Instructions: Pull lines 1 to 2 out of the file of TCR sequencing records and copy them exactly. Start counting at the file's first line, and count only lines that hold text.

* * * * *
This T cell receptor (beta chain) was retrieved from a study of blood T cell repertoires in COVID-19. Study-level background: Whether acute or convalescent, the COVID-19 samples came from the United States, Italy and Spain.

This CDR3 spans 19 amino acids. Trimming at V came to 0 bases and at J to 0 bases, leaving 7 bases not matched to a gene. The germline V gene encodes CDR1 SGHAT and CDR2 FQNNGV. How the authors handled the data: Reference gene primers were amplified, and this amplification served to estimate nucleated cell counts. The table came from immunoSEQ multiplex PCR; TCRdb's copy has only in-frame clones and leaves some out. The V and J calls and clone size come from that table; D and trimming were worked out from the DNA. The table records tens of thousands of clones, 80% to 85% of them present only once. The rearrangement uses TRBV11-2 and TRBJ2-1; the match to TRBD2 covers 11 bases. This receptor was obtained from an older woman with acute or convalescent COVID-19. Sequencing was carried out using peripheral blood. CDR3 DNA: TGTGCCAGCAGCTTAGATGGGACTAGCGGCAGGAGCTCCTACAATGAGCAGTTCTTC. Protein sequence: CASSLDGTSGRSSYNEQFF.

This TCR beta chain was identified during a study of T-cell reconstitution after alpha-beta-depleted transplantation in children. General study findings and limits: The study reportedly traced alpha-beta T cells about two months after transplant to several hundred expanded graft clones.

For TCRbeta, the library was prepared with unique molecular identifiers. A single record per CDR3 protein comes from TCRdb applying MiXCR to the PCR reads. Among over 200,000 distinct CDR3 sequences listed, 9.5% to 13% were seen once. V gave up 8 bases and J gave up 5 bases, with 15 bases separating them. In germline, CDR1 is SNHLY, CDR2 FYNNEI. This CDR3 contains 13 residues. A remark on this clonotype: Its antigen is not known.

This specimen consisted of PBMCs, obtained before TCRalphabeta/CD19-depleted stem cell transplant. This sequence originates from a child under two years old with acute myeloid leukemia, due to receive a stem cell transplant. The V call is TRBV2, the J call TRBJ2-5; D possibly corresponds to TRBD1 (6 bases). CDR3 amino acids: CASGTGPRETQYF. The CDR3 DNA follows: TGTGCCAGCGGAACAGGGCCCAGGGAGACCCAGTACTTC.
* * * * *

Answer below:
This T cell receptor (beta chain) was retrieved from a study of blood T cell repertoires in COVID-19. Study-level background: Whether acute or convalescent, the COVID-19 samples came from the United States, Italy and Spain.

This CDR3 spans 19 amino acids. Trimming at V came to 0 bases and at J to 0 bases, leaving 7 bases not matched to a gene. The germline V gene encodes CDR1 SGHAT and CDR2 FQNNGV. How the authors handled the data: Reference gene primers were amplified, and this amplification served to estimate nucleated cell counts. The table came from immunoSEQ multiplex PCR; TCRdb's copy has only in-frame clones and leaves some out. The V and J calls and clone size come from that table; D and trimming were worked out from the DNA. The table records tens of thousands of clones, 80% to 85% of them present only once. The rearrangement uses TRBV11-2 and TRBJ2-1; the match to TRBD2 covers 11 bases. This receptor was obtained from an older woman with acute or convalescent COVID-19. Sequencing was carried out using peripheral blood. CDR3 DNA: TGTGCCAGCAGCTTAGATGGGACTAGCGGCAGGAGCTCCTACAATGAGCAGTTCTTC. Protein sequence: CASSLDGTSGRSSYNEQFF.